‘Cultural Odyssey’ Gives Children What They Lack

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To the Editor:

Edmund W. Gordon’s ambitious plan to nurture the intellects of disadvantaged children through enriching out-of-school activities is a realistic recognition that schools, even at their best, cannot do everything alone ("A Cultural Odyssey," March 23, 2005).

Through no fault of their own, many African-American children bring huge deficits in socialization, motivation, and intellectual development to school. By compensating for these factors, Mr. Gordon carries in his hands the potential to narrow the persistent achievement gap that has so far defied well-meaning attempts by others.

In this context, it’s hard to understand Abigail Thernstrom’s statement that Mr. Gordon is “writing off the hours children are in school.” On the contrary, he is trying to make those hours more effective by creating the kind of environment that middle- and upper-class children enter when the school day is over. It is precisely this atmosphere that makes such a tremendous difference in learning outcomes.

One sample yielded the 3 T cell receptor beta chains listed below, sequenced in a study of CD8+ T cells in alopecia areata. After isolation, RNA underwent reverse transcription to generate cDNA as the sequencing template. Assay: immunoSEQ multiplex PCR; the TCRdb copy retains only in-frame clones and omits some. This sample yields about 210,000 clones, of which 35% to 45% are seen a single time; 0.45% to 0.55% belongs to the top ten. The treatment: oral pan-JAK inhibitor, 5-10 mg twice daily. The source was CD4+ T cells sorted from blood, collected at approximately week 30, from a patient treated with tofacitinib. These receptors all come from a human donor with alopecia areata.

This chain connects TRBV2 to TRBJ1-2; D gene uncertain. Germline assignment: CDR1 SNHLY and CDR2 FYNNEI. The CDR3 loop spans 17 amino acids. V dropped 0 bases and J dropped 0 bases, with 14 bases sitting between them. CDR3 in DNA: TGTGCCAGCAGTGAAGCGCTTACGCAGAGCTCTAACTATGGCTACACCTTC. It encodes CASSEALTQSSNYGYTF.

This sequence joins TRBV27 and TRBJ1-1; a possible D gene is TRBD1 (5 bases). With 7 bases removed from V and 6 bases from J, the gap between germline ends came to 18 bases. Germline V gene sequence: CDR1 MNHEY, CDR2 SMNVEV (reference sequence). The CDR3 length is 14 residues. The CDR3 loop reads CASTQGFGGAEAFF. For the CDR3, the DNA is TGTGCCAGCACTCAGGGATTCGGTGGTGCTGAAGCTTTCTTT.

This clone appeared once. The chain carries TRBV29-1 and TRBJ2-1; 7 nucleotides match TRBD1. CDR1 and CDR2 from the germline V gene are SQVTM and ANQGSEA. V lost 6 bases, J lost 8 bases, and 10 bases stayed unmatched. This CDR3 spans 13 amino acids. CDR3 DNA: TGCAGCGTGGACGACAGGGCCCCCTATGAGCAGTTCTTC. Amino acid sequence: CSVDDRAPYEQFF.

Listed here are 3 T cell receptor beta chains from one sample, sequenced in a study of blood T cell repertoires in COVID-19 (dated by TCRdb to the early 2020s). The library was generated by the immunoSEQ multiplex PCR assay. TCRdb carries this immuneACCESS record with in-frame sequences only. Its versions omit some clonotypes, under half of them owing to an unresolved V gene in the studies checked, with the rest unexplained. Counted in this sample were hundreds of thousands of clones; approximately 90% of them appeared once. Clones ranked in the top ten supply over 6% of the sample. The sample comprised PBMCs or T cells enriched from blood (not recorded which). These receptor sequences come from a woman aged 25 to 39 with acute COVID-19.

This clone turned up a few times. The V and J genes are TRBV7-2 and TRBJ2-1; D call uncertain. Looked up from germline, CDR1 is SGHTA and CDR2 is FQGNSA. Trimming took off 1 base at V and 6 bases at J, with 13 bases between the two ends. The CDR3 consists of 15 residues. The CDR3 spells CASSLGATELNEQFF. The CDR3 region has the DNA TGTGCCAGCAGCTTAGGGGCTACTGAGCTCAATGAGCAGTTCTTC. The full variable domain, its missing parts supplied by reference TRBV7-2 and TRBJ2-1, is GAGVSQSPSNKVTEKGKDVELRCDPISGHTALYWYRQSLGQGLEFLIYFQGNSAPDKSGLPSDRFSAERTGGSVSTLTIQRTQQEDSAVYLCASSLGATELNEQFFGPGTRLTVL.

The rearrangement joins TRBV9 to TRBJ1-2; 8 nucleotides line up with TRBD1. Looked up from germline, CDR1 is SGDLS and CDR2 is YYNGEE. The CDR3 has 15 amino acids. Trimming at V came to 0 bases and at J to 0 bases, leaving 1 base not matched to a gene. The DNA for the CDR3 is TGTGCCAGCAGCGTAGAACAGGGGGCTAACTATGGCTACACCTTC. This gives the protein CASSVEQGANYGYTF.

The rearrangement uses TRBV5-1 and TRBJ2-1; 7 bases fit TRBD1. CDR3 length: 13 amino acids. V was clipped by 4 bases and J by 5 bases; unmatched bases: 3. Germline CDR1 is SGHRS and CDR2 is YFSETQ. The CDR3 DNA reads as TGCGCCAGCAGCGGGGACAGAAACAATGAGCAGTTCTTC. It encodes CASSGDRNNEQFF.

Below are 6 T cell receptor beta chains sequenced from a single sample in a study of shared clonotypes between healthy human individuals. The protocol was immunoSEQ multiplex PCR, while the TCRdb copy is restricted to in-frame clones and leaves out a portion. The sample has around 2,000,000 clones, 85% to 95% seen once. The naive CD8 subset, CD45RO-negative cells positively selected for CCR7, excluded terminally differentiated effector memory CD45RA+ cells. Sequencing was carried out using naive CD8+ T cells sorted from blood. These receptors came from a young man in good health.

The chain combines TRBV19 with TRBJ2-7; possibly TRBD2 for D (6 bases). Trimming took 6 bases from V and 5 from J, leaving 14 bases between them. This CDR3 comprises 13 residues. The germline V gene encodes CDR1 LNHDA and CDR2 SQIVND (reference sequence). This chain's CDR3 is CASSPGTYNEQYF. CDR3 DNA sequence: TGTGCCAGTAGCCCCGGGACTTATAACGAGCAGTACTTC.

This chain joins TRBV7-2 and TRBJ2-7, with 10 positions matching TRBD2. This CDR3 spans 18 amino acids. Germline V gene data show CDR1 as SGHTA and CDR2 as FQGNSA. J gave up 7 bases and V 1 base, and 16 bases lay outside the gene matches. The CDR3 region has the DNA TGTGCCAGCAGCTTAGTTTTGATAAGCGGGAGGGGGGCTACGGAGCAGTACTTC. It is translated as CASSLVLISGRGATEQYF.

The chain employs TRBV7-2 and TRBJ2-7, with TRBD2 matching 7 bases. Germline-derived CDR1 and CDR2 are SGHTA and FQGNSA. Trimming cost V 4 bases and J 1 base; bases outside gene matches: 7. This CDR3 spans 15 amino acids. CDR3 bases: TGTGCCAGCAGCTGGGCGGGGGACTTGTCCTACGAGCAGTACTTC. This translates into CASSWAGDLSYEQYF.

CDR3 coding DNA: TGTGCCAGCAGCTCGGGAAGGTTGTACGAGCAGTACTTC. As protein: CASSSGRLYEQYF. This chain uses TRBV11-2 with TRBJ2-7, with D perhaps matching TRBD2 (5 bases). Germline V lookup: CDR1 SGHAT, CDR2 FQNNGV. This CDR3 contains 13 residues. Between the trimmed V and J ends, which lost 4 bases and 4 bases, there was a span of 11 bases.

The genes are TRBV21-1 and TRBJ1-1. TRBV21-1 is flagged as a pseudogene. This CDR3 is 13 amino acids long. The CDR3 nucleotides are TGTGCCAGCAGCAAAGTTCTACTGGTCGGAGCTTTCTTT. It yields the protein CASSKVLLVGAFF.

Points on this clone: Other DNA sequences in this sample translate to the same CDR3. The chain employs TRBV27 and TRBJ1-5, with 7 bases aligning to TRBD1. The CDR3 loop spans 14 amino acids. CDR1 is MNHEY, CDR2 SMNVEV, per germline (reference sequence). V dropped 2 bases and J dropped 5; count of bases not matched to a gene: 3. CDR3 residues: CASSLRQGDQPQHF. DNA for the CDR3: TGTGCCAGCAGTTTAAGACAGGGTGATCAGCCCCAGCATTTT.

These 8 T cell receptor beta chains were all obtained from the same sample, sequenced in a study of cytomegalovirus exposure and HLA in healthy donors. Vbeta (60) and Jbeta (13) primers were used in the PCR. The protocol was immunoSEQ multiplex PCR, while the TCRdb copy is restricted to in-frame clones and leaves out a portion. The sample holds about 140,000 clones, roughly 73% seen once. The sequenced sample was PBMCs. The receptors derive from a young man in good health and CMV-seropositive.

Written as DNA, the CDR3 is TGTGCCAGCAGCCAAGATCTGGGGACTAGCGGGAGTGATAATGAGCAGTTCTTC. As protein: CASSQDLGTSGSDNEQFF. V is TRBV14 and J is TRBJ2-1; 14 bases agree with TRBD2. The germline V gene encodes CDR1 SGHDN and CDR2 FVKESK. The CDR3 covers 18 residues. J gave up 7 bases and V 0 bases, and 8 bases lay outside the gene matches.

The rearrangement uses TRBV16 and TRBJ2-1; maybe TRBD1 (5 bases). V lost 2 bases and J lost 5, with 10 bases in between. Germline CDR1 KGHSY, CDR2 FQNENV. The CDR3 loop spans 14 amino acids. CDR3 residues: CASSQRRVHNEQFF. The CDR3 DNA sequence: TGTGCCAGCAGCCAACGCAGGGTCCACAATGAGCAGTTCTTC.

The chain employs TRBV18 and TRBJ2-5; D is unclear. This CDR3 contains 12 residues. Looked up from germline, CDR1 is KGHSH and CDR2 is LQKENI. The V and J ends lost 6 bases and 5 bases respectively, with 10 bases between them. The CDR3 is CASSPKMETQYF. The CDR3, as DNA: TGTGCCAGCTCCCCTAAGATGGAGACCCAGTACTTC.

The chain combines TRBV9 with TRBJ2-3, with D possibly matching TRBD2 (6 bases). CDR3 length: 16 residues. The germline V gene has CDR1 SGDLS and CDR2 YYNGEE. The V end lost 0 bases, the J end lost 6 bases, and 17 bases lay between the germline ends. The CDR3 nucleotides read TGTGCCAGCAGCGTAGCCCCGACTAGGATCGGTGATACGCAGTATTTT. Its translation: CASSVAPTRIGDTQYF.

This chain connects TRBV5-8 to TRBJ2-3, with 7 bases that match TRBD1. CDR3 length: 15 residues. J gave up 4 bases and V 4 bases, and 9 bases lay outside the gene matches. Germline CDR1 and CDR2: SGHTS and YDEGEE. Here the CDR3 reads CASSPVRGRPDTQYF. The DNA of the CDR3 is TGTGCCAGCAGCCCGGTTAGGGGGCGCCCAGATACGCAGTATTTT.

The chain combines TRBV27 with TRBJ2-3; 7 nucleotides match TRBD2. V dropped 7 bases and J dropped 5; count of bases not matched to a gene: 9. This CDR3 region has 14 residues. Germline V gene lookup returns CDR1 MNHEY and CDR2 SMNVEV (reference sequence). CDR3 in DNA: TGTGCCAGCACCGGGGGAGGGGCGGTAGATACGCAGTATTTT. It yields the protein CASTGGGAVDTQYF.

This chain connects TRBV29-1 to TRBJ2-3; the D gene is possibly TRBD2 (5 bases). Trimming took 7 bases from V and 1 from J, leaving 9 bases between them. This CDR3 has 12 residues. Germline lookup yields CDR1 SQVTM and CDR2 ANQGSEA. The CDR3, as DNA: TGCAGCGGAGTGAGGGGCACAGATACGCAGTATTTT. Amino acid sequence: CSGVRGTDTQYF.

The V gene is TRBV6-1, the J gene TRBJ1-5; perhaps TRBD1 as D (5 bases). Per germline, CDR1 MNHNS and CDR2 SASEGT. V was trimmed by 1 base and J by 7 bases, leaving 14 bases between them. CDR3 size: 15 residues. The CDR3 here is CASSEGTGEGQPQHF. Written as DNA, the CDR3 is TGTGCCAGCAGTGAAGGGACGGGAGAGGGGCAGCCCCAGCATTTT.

While nothing is ever as powerful as what parents do to reinforce the lessons taught in school, surrogate figures can play an important role.

Mr. Gordon may not be the first to recognize the value of outside-of-school educational experiences, but he is not just writing about supplementary education; he is actually providing it.

Walt Gardner
Los Angeles Calif.

The writer taught for 28 years in the Los Angeles Unified School District.

Vol. 24, Issue 30, Page 38

Published in Print: April 6, 2005, as ‘Cultural Odyssey’ Gives Children What They Lack

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